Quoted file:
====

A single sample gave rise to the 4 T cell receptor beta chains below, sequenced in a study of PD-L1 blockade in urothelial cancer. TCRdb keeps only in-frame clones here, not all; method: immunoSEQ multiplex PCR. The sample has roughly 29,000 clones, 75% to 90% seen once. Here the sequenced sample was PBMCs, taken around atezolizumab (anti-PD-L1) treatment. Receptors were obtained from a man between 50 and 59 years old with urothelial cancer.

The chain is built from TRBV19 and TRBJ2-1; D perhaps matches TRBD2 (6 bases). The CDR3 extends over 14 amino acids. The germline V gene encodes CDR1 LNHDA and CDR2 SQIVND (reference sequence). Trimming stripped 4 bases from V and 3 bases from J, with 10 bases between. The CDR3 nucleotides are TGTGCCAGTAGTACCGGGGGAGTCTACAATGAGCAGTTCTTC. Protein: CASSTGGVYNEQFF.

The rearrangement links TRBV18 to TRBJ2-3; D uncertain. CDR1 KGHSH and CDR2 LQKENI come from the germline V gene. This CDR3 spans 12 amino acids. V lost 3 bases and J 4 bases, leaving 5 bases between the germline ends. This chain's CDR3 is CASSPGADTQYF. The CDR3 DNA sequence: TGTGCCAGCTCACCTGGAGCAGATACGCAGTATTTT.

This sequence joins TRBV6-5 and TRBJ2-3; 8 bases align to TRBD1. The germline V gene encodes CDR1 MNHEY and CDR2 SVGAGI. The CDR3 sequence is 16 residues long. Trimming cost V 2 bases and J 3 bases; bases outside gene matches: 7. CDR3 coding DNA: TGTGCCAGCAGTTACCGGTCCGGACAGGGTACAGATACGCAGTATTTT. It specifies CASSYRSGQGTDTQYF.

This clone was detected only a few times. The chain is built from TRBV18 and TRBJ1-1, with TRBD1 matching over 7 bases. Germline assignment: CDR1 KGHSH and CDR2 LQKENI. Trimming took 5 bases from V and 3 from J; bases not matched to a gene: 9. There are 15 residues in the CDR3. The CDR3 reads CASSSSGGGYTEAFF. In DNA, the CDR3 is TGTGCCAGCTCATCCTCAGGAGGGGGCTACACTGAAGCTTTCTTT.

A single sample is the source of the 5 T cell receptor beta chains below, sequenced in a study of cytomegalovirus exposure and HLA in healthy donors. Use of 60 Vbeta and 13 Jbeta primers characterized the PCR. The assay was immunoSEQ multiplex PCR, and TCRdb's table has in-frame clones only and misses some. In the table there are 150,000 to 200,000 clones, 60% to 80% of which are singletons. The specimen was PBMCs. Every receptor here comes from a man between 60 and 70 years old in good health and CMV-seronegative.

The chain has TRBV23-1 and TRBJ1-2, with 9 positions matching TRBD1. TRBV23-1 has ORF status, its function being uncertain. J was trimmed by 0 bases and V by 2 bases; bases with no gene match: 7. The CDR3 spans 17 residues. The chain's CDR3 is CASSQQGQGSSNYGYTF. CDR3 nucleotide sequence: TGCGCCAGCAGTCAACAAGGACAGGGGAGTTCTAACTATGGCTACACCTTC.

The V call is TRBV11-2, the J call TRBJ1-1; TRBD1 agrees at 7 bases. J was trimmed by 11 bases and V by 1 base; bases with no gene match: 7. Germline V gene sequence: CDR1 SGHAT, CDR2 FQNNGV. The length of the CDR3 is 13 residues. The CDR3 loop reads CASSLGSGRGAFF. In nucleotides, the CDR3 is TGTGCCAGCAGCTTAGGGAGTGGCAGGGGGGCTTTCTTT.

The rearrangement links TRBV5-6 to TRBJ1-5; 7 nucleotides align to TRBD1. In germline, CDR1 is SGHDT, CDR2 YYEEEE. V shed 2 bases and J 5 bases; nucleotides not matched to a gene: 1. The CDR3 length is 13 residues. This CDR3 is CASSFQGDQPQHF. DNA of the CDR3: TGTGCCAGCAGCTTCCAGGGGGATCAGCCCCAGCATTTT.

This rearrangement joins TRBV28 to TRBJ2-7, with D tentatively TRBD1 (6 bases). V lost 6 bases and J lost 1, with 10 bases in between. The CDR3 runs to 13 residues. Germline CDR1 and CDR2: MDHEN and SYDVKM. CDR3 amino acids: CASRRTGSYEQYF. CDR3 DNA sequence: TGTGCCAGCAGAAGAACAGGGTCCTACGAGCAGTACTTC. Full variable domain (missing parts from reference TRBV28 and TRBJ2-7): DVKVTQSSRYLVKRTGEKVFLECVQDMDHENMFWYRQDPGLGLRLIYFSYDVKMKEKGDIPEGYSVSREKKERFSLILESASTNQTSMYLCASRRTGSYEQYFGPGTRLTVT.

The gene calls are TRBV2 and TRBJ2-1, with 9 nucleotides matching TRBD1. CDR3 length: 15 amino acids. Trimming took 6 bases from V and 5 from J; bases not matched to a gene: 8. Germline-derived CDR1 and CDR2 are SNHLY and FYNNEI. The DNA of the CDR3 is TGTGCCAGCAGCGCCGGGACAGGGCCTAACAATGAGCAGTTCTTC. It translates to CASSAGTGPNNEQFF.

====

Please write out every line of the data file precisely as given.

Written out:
A single sample gave rise to the 4 T cell receptor beta chains below, sequenced in a study of PD-L1 blockade in urothelial cancer. TCRdb keeps only in-frame clones here, not all; method: immunoSEQ multiplex PCR. The sample has roughly 29,000 clones, 75% to 90% seen once. Here the sequenced sample was PBMCs, taken around atezolizumab (anti-PD-L1) treatment. Receptors were obtained from a man between 50 and 59 years old with urothelial cancer.

The chain is built from TRBV19 and TRBJ2-1; D perhaps matches TRBD2 (6 bases). The CDR3 extends over 14 amino acids. The germline V gene encodes CDR1 LNHDA and CDR2 SQIVND (reference sequence). Trimming stripped 4 bases from V and 3 bases from J, with 10 bases between. The CDR3 nucleotides are TGTGCCAGTAGTACCGGGGGAGTCTACAATGAGCAGTTCTTC. Protein: CASSTGGVYNEQFF.

The rearrangement links TRBV18 to TRBJ2-3; D uncertain. CDR1 KGHSH and CDR2 LQKENI come from the germline V gene. This CDR3 spans 12 amino acids. V lost 3 bases and J 4 bases, leaving 5 bases between the germline ends. This chain's CDR3 is CASSPGADTQYF. The CDR3 DNA sequence: TGTGCCAGCTCACCTGGAGCAGATACGCAGTATTTT.

This sequence joins TRBV6-5 and TRBJ2-3; 8 bases align to TRBD1. The germline V gene encodes CDR1 MNHEY and CDR2 SVGAGI. The CDR3 sequence is 16 residues long. Trimming cost V 2 bases and J 3 bases; bases outside gene matches: 7. CDR3 coding DNA: TGTGCCAGCAGTTACCGGTCCGGACAGGGTACAGATACGCAGTATTTT. It specifies CASSYRSGQGTDTQYF.

This clone was detected only a few times. The chain is built from TRBV18 and TRBJ1-1, with TRBD1 matching over 7 bases. Germline assignment: CDR1 KGHSH and CDR2 LQKENI. Trimming took 5 bases from V and 3 from J; bases not matched to a gene: 9. There are 15 residues in the CDR3. The CDR3 reads CASSSSGGGYTEAFF. In DNA, the CDR3 is TGTGCCAGCTCATCCTCAGGAGGGGGCTACACTGAAGCTTTCTTT.

A single sample is the source of the 5 T cell receptor beta chains below, sequenced in a study of cytomegalovirus exposure and HLA in healthy donors. Use of 60 Vbeta and 13 Jbeta primers characterized the PCR. The assay was immunoSEQ multiplex PCR, and TCRdb's table has in-frame clones only and misses some. In the table there are 150,000 to 200,000 clones, 60% to 80% of which are singletons. The specimen was PBMCs. Every receptor here comes from a man between 60 and 70 years old in good health and CMV-seronegative.

The chain has TRBV23-1 and TRBJ1-2, with 9 positions matching TRBD1. TRBV23-1 has ORF status, its function being uncertain. J was trimmed by 0 bases and V by 2 bases; bases with no gene match: 7. The CDR3 spans 17 residues. The chain's CDR3 is CASSQQGQGSSNYGYTF. CDR3 nucleotide sequence: TGCGCCAGCAGTCAACAAGGACAGGGGAGTTCTAACTATGGCTACACCTTC.

The V call is TRBV11-2, the J call TRBJ1-1; TRBD1 agrees at 7 bases. J was trimmed by 11 bases and V by 1 base; bases with no gene match: 7. Germline V gene sequence: CDR1 SGHAT, CDR2 FQNNGV. The length of the CDR3 is 13 residues. The CDR3 loop reads CASSLGSGRGAFF. In nucleotides, the CDR3 is TGTGCCAGCAGCTTAGGGAGTGGCAGGGGGGCTTTCTTT.

The rearrangement links TRBV5-6 to TRBJ1-5; 7 nucleotides align to TRBD1. In germline, CDR1 is SGHDT, CDR2 YYEEEE. V shed 2 bases and J 5 bases; nucleotides not matched to a gene: 1. The CDR3 length is 13 residues. This CDR3 is CASSFQGDQPQHF. DNA of the CDR3: TGTGCCAGCAGCTTCCAGGGGGATCAGCCCCAGCATTTT.

This rearrangement joins TRBV28 to TRBJ2-7, with D tentatively TRBD1 (6 bases). V lost 6 bases and J lost 1, with 10 bases in between. The CDR3 runs to 13 residues. Germline CDR1 and CDR2: MDHEN and SYDVKM. CDR3 amino acids: CASRRTGSYEQYF. CDR3 DNA sequence: TGTGCCAGCAGAAGAACAGGGTCCTACGAGCAGTACTTC. Full variable domain (missing parts from reference TRBV28 and TRBJ2-7): DVKVTQSSRYLVKRTGEKVFLECVQDMDHENMFWYRQDPGLGLRLIYFSYDVKMKEKGDIPEGYSVSREKKERFSLILESASTNQTSMYLCASRRTGSYEQYFGPGTRLTVT.

The gene calls are TRBV2 and TRBJ2-1, with 9 nucleotides matching TRBD1. CDR3 length: 15 amino acids. Trimming took 6 bases from V and 5 from J; bases not matched to a gene: 8. Germline-derived CDR1 and CDR2 are SNHLY and FYNNEI. The DNA of the CDR3 is TGTGCCAGCAGCGCCGGGACAGGGCCTAACAATGAGCAGTTCTTC. It translates to CASSAGTGPNNEQFF.